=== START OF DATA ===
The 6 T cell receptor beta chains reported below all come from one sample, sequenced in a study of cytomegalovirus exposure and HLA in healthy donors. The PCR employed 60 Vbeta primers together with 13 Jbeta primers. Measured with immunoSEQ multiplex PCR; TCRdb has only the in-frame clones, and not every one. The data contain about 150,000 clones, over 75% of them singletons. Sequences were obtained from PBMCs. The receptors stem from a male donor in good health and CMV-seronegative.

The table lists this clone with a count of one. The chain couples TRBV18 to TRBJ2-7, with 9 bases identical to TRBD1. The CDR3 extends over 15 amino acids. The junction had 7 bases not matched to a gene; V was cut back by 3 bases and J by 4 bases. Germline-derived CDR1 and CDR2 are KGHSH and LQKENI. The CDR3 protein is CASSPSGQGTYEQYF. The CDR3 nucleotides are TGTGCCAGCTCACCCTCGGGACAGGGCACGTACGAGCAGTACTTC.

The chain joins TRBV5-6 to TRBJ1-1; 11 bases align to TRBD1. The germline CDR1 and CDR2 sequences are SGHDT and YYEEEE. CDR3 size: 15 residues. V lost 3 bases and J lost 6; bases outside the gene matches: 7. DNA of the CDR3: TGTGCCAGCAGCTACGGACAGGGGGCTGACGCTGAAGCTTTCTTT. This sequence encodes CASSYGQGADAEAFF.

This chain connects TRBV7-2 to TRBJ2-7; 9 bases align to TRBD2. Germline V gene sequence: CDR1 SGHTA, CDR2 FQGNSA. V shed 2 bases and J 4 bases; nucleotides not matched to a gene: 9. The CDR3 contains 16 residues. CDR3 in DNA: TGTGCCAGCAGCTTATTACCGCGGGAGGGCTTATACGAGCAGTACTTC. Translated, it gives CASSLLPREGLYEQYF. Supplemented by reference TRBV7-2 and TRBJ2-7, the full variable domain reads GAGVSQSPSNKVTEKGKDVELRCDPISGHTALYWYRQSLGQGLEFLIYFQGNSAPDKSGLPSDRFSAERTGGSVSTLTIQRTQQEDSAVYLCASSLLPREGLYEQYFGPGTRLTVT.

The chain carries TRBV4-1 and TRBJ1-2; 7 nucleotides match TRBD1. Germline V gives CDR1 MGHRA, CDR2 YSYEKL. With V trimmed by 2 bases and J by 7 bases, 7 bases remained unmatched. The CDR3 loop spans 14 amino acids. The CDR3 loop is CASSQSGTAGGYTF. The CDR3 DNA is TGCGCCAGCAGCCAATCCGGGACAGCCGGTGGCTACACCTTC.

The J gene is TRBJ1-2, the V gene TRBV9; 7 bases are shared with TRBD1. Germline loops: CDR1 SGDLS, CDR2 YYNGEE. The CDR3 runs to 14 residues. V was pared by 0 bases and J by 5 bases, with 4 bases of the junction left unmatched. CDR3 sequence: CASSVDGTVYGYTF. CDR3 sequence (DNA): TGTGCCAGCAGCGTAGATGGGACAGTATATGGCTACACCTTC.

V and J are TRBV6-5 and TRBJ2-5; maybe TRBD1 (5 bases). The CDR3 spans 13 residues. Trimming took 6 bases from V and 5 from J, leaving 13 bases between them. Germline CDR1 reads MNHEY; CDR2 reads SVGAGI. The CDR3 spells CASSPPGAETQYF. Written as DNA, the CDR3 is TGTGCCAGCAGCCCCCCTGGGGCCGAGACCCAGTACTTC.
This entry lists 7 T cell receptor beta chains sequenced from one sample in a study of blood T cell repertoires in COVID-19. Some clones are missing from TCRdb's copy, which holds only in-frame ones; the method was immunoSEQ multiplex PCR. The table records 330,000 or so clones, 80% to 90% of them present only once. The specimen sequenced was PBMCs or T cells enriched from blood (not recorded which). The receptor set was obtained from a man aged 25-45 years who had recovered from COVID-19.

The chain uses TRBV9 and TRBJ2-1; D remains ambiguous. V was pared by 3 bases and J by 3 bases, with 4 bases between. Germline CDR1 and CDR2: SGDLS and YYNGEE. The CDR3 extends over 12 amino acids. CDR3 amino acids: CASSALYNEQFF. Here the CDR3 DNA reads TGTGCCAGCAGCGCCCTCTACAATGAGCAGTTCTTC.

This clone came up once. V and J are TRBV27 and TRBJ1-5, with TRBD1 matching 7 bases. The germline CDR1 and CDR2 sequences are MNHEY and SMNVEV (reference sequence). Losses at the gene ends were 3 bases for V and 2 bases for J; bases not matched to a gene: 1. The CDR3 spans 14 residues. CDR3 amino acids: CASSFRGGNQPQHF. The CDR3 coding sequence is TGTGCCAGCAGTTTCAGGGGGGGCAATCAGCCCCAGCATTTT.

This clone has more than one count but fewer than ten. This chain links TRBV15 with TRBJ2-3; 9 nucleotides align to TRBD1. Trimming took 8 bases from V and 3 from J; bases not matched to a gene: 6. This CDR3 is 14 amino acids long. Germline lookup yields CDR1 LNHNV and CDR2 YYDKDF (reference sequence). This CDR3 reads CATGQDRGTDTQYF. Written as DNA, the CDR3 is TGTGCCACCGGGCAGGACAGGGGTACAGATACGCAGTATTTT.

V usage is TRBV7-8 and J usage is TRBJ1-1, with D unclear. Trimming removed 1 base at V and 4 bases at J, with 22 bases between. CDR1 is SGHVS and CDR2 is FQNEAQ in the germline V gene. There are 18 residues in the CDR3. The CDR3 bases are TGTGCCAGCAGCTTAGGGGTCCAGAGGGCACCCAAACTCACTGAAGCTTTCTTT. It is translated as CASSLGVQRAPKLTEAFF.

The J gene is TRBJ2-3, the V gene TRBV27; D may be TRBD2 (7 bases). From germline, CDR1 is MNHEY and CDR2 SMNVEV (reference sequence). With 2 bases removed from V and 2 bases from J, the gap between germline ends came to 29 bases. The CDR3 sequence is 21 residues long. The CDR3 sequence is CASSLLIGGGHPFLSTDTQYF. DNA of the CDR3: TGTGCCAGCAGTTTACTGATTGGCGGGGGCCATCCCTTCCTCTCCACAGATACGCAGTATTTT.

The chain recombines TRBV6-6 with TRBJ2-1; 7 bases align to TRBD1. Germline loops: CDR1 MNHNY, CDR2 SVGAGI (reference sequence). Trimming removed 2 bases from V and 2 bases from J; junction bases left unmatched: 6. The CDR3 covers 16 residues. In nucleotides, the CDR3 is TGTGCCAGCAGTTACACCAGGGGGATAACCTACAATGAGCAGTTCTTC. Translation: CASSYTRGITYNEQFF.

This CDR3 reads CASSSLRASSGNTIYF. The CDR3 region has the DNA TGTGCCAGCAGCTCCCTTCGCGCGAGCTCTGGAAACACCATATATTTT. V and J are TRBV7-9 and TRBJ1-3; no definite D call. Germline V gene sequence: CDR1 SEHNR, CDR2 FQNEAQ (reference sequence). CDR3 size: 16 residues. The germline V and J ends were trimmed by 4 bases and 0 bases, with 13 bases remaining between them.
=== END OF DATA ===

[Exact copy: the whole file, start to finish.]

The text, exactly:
The 6 T cell receptor beta chains reported below all come from one sample, sequenced in a study of cytomegalovirus exposure and HLA in healthy donors. The PCR employed 60 Vbeta primers together with 13 Jbeta primers. Measured with immunoSEQ multiplex PCR; TCRdb has only the in-frame clones, and not every one. The data contain about 150,000 clones, over 75% of them singletons. Sequences were obtained from PBMCs. The receptors stem from a male donor in good health and CMV-seronegative.

The table lists this clone with a count of one. The chain couples TRBV18 to TRBJ2-7, with 9 bases identical to TRBD1. The CDR3 extends over 15 amino acids. The junction had 7 bases not matched to a gene; V was cut back by 3 bases and J by 4 bases. Germline-derived CDR1 and CDR2 are KGHSH and LQKENI. The CDR3 protein is CASSPSGQGTYEQYF. The CDR3 nucleotides are TGTGCCAGCTCACCCTCGGGACAGGGCACGTACGAGCAGTACTTC.

The chain joins TRBV5-6 to TRBJ1-1; 11 bases align to TRBD1. The germline CDR1 and CDR2 sequences are SGHDT and YYEEEE. CDR3 size: 15 residues. V lost 3 bases and J lost 6; bases outside the gene matches: 7. DNA of the CDR3: TGTGCCAGCAGCTACGGACAGGGGGCTGACGCTGAAGCTTTCTTT. This sequence encodes CASSYGQGADAEAFF.

This chain connects TRBV7-2 to TRBJ2-7; 9 bases align to TRBD2. Germline V gene sequence: CDR1 SGHTA, CDR2 FQGNSA. V shed 2 bases and J 4 bases; nucleotides not matched to a gene: 9. The CDR3 contains 16 residues. CDR3 in DNA: TGTGCCAGCAGCTTATTACCGCGGGAGGGCTTATACGAGCAGTACTTC. Translated, it gives CASSLLPREGLYEQYF. Supplemented by reference TRBV7-2 and TRBJ2-7, the full variable domain reads GAGVSQSPSNKVTEKGKDVELRCDPISGHTALYWYRQSLGQGLEFLIYFQGNSAPDKSGLPSDRFSAERTGGSVSTLTIQRTQQEDSAVYLCASSLLPREGLYEQYFGPGTRLTVT.

The chain carries TRBV4-1 and TRBJ1-2; 7 nucleotides match TRBD1. Germline V gives CDR1 MGHRA, CDR2 YSYEKL. With V trimmed by 2 bases and J by 7 bases, 7 bases remained unmatched. The CDR3 loop spans 14 amino acids. The CDR3 loop is CASSQSGTAGGYTF. The CDR3 DNA is TGCGCCAGCAGCCAATCCGGGACAGCCGGTGGCTACACCTTC.

The J gene is TRBJ1-2, the V gene TRBV9; 7 bases are shared with TRBD1. Germline loops: CDR1 SGDLS, CDR2 YYNGEE. The CDR3 runs to 14 residues. V was pared by 0 bases and J by 5 bases, with 4 bases of the junction left unmatched. CDR3 sequence: CASSVDGTVYGYTF. CDR3 sequence (DNA): TGTGCCAGCAGCGTAGATGGGACAGTATATGGCTACACCTTC.

V and J are TRBV6-5 and TRBJ2-5; maybe TRBD1 (5 bases). The CDR3 spans 13 residues. Trimming took 6 bases from V and 5 from J, leaving 13 bases between them. Germline CDR1 reads MNHEY; CDR2 reads SVGAGI. The CDR3 spells CASSPPGAETQYF. Written as DNA, the CDR3 is TGTGCCAGCAGCCCCCCTGGGGCCGAGACCCAGTACTTC.
This entry lists 7 T cell receptor beta chains sequenced from one sample in a study of blood T cell repertoires in COVID-19. Some clones are missing from TCRdb's copy, which holds only in-frame ones; the method was immunoSEQ multiplex PCR. The table records 330,000 or so clones, 80% to 90% of them present only once. The specimen sequenced was PBMCs or T cells enriched from blood (not recorded which). The receptor set was obtained from a man aged 25-45 years who had recovered from COVID-19.

The chain uses TRBV9 and TRBJ2-1; D remains ambiguous. V was pared by 3 bases and J by 3 bases, with 4 bases between. Germline CDR1 and CDR2: SGDLS and YYNGEE. The CDR3 extends over 12 amino acids. CDR3 amino acids: CASSALYNEQFF. Here the CDR3 DNA reads TGTGCCAGCAGCGCCCTCTACAATGAGCAGTTCTTC.

This clone came up once. V and J are TRBV27 and TRBJ1-5, with TRBD1 matching 7 bases. The germline CDR1 and CDR2 sequences are MNHEY and SMNVEV (reference sequence). Losses at the gene ends were 3 bases for V and 2 bases for J; bases not matched to a gene: 1. The CDR3 spans 14 residues. CDR3 amino acids: CASSFRGGNQPQHF. The CDR3 coding sequence is TGTGCCAGCAGTTTCAGGGGGGGCAATCAGCCCCAGCATTTT.

This clone has more than one count but fewer than ten. This chain links TRBV15 with TRBJ2-3; 9 nucleotides align to TRBD1. Trimming took 8 bases from V and 3 from J; bases not matched to a gene: 6. This CDR3 is 14 amino acids long. Germline lookup yields CDR1 LNHNV and CDR2 YYDKDF (reference sequence). This CDR3 reads CATGQDRGTDTQYF. Written as DNA, the CDR3 is TGTGCCACCGGGCAGGACAGGGGTACAGATACGCAGTATTTT.

V usage is TRBV7-8 and J usage is TRBJ1-1, with D unclear. Trimming removed 1 base at V and 4 bases at J, with 22 bases between. CDR1 is SGHVS and CDR2 is FQNEAQ in the germline V gene. There are 18 residues in the CDR3. The CDR3 bases are TGTGCCAGCAGCTTAGGGGTCCAGAGGGCACCCAAACTCACTGAAGCTTTCTTT. It is translated as CASSLGVQRAPKLTEAFF.

The J gene is TRBJ2-3, the V gene TRBV27; D may be TRBD2 (7 bases). From germline, CDR1 is MNHEY and CDR2 SMNVEV (reference sequence). With 2 bases removed from V and 2 bases from J, the gap between germline ends came to 29 bases. The CDR3 sequence is 21 residues long. The CDR3 sequence is CASSLLIGGGHPFLSTDTQYF. DNA of the CDR3: TGTGCCAGCAGTTTACTGATTGGCGGGGGCCATCCCTTCCTCTCCACAGATACGCAGTATTTT.

The chain recombines TRBV6-6 with TRBJ2-1; 7 bases align to TRBD1. Germline loops: CDR1 MNHNY, CDR2 SVGAGI (reference sequence). Trimming removed 2 bases from V and 2 bases from J; junction bases left unmatched: 6. The CDR3 covers 16 residues. In nucleotides, the CDR3 is TGTGCCAGCAGTTACACCAGGGGGATAACCTACAATGAGCAGTTCTTC. Translation: CASSYTRGITYNEQFF.

This CDR3 reads CASSSLRASSGNTIYF. The CDR3 region has the DNA TGTGCCAGCAGCTCCCTTCGCGCGAGCTCTGGAAACACCATATATTTT. V and J are TRBV7-9 and TRBJ1-3; no definite D call. Germline V gene sequence: CDR1 SEHNR, CDR2 FQNEAQ (reference sequence). CDR3 size: 16 residues. The germline V and J ends were trimmed by 4 bases and 0 bases, with 13 bases remaining between them.